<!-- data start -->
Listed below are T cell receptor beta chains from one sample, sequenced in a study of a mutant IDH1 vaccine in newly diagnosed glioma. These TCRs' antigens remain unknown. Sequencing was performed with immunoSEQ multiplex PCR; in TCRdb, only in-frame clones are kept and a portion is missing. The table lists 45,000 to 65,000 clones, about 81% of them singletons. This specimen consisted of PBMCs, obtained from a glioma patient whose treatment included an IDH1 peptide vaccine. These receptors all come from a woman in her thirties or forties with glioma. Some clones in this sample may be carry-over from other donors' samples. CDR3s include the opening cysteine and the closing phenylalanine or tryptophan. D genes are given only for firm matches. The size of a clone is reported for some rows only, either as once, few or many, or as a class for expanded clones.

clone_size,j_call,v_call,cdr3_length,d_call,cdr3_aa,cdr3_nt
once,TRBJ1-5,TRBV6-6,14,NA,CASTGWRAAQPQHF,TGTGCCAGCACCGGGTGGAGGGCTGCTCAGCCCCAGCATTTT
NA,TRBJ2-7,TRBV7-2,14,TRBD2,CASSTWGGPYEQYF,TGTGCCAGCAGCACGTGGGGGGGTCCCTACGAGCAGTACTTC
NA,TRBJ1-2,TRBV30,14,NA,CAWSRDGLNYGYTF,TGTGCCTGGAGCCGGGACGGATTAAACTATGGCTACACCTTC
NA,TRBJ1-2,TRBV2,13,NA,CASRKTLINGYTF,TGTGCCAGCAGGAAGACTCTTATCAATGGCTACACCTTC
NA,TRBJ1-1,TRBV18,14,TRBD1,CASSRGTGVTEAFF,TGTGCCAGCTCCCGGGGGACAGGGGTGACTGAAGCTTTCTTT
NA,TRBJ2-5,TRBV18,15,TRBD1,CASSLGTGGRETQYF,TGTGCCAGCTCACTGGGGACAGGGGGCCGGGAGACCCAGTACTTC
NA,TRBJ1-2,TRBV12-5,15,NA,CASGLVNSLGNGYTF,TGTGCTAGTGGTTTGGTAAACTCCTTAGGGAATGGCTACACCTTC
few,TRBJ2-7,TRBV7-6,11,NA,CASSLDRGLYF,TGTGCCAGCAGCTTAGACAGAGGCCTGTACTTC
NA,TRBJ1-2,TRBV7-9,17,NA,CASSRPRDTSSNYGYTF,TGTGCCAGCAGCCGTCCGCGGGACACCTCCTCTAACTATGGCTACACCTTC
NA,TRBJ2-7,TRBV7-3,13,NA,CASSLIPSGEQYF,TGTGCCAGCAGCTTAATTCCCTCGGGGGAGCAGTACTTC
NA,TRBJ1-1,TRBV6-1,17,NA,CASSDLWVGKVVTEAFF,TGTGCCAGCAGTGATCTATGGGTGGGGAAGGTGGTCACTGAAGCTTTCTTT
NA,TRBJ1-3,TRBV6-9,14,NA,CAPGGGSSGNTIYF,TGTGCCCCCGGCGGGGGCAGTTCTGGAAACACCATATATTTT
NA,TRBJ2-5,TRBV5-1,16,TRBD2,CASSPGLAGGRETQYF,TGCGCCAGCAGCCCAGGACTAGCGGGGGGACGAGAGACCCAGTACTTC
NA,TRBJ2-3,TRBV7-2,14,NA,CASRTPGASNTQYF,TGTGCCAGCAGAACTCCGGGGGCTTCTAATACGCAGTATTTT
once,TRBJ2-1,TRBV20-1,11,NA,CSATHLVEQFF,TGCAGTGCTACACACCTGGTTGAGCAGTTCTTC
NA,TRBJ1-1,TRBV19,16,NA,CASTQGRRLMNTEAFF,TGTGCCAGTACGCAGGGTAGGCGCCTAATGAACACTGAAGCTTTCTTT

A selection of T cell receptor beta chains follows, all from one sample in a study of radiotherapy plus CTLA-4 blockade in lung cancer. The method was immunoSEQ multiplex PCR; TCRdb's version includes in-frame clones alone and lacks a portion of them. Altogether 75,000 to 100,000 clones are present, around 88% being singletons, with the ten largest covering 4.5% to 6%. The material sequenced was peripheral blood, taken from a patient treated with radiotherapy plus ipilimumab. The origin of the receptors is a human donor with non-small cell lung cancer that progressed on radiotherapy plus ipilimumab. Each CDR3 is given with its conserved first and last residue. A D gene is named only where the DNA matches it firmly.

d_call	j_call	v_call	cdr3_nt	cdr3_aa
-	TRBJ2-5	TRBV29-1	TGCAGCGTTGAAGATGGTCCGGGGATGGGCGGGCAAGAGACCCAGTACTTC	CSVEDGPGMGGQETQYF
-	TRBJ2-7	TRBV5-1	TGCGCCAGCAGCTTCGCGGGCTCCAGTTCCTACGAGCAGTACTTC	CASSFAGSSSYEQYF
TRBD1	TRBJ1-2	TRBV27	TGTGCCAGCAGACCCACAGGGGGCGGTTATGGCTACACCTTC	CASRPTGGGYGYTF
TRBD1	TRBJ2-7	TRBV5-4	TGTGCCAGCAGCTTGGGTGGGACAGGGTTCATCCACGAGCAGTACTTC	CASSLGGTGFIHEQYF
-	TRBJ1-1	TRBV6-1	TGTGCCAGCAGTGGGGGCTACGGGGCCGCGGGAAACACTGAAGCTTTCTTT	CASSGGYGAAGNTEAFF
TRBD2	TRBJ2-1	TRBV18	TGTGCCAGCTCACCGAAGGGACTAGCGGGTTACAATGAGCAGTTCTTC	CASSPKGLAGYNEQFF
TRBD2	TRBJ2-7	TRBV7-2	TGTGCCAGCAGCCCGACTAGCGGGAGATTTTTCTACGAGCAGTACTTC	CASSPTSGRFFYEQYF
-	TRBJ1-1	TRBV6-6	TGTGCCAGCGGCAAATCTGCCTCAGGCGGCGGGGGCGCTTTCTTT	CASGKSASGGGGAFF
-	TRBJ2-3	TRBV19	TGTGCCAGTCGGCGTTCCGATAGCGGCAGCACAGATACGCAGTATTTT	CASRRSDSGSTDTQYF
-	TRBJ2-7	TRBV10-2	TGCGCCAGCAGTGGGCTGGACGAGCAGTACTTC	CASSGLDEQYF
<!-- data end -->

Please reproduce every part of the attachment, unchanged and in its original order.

Listed below are T cell receptor beta chains from one sample, sequenced in a study of a mutant IDH1 vaccine in newly diagnosed glioma. These TCRs' antigens remain unknown. Sequencing was performed with immunoSEQ multiplex PCR; in TCRdb, only in-frame clones are kept and a portion is missing. The table lists 45,000 to 65,000 clones, about 81% of them singletons. This specimen consisted of PBMCs, obtained from a glioma patient whose treatment included an IDH1 peptide vaccine. These receptors all come from a woman in her thirties or forties with glioma. Some clones in this sample may be carry-over from other donors' samples. CDR3s include the opening cysteine and the closing phenylalanine or tryptophan. D genes are given only for firm matches. The size of a clone is reported for some rows only, either as once, few or many, or as a class for expanded clones.

clone_size,j_call,v_call,cdr3_length,d_call,cdr3_aa,cdr3_nt
once,TRBJ1-5,TRBV6-6,14,NA,CASTGWRAAQPQHF,TGTGCCAGCACCGGGTGGAGGGCTGCTCAGCCCCAGCATTTT
NA,TRBJ2-7,TRBV7-2,14,TRBD2,CASSTWGGPYEQYF,TGTGCCAGCAGCACGTGGGGGGGTCCCTACGAGCAGTACTTC
NA,TRBJ1-2,TRBV30,14,NA,CAWSRDGLNYGYTF,TGTGCCTGGAGCCGGGACGGATTAAACTATGGCTACACCTTC
NA,TRBJ1-2,TRBV2,13,NA,CASRKTLINGYTF,TGTGCCAGCAGGAAGACTCTTATCAATGGCTACACCTTC
NA,TRBJ1-1,TRBV18,14,TRBD1,CASSRGTGVTEAFF,TGTGCCAGCTCCCGGGGGACAGGGGTGACTGAAGCTTTCTTT
NA,TRBJ2-5,TRBV18,15,TRBD1,CASSLGTGGRETQYF,TGTGCCAGCTCACTGGGGACAGGGGGCCGGGAGACCCAGTACTTC
NA,TRBJ1-2,TRBV12-5,15,NA,CASGLVNSLGNGYTF,TGTGCTAGTGGTTTGGTAAACTCCTTAGGGAATGGCTACACCTTC
few,TRBJ2-7,TRBV7-6,11,NA,CASSLDRGLYF,TGTGCCAGCAGCTTAGACAGAGGCCTGTACTTC
NA,TRBJ1-2,TRBV7-9,17,NA,CASSRPRDTSSNYGYTF,TGTGCCAGCAGCCGTCCGCGGGACACCTCCTCTAACTATGGCTACACCTTC
NA,TRBJ2-7,TRBV7-3,13,NA,CASSLIPSGEQYF,TGTGCCAGCAGCTTAATTCCCTCGGGGGAGCAGTACTTC
NA,TRBJ1-1,TRBV6-1,17,NA,CASSDLWVGKVVTEAFF,TGTGCCAGCAGTGATCTATGGGTGGGGAAGGTGGTCACTGAAGCTTTCTTT
NA,TRBJ1-3,TRBV6-9,14,NA,CAPGGGSSGNTIYF,TGTGCCCCCGGCGGGGGCAGTTCTGGAAACACCATATATTTT
NA,TRBJ2-5,TRBV5-1,16,TRBD2,CASSPGLAGGRETQYF,TGCGCCAGCAGCCCAGGACTAGCGGGGGGACGAGAGACCCAGTACTTC
NA,TRBJ2-3,TRBV7-2,14,NA,CASRTPGASNTQYF,TGTGCCAGCAGAACTCCGGGGGCTTCTAATACGCAGTATTTT
once,TRBJ2-1,TRBV20-1,11,NA,CSATHLVEQFF,TGCAGTGCTACACACCTGGTTGAGCAGTTCTTC
NA,TRBJ1-1,TRBV19,16,NA,CASTQGRRLMNTEAFF,TGTGCCAGTACGCAGGGTAGGCGCCTAATGAACACTGAAGCTTTCTTT

A selection of T cell receptor beta chains follows, all from one sample in a study of radiotherapy plus CTLA-4 blockade in lung cancer. The method was immunoSEQ multiplex PCR; TCRdb's version includes in-frame clones alone and lacks a portion of them. Altogether 75,000 to 100,000 clones are present, around 88% being singletons, with the ten largest covering 4.5% to 6%. The material sequenced was peripheral blood, taken from a patient treated with radiotherapy plus ipilimumab. The origin of the receptors is a human donor with non-small cell lung cancer that progressed on radiotherapy plus ipilimumab. Each CDR3 is given with its conserved first and last residue. A D gene is named only where the DNA matches it firmly.

d_call	j_call	v_call	cdr3_nt	cdr3_aa
-	TRBJ2-5	TRBV29-1	TGCAGCGTTGAAGATGGTCCGGGGATGGGCGGGCAAGAGACCCAGTACTTC	CSVEDGPGMGGQETQYF
-	TRBJ2-7	TRBV5-1	TGCGCCAGCAGCTTCGCGGGCTCCAGTTCCTACGAGCAGTACTTC	CASSFAGSSSYEQYF
TRBD1	TRBJ1-2	TRBV27	TGTGCCAGCAGACCCACAGGGGGCGGTTATGGCTACACCTTC	CASRPTGGGYGYTF
TRBD1	TRBJ2-7	TRBV5-4	TGTGCCAGCAGCTTGGGTGGGACAGGGTTCATCCACGAGCAGTACTTC	CASSLGGTGFIHEQYF
-	TRBJ1-1	TRBV6-1	TGTGCCAGCAGTGGGGGCTACGGGGCCGCGGGAAACACTGAAGCTTTCTTT	CASSGGYGAAGNTEAFF
TRBD2	TRBJ2-1	TRBV18	TGTGCCAGCTCACCGAAGGGACTAGCGGGTTACAATGAGCAGTTCTTC	CASSPKGLAGYNEQFF
TRBD2	TRBJ2-7	TRBV7-2	TGTGCCAGCAGCCCGACTAGCGGGAGATTTTTCTACGAGCAGTACTTC	CASSPTSGRFFYEQYF
-	TRBJ1-1	TRBV6-6	TGTGCCAGCGGCAAATCTGCCTCAGGCGGCGGGGGCGCTTTCTTT	CASGKSASGGGGAFF
-	TRBJ2-3	TRBV19	TGTGCCAGTCGGCGTTCCGATAGCGGCAGCACAGATACGCAGTATTTT	CASRRSDSGSTDTQYF
-	TRBJ2-7	TRBV10-2	TGCGCCAGCAGTGGGCTGGACGAGCAGTACTTC	CASSGLDEQYF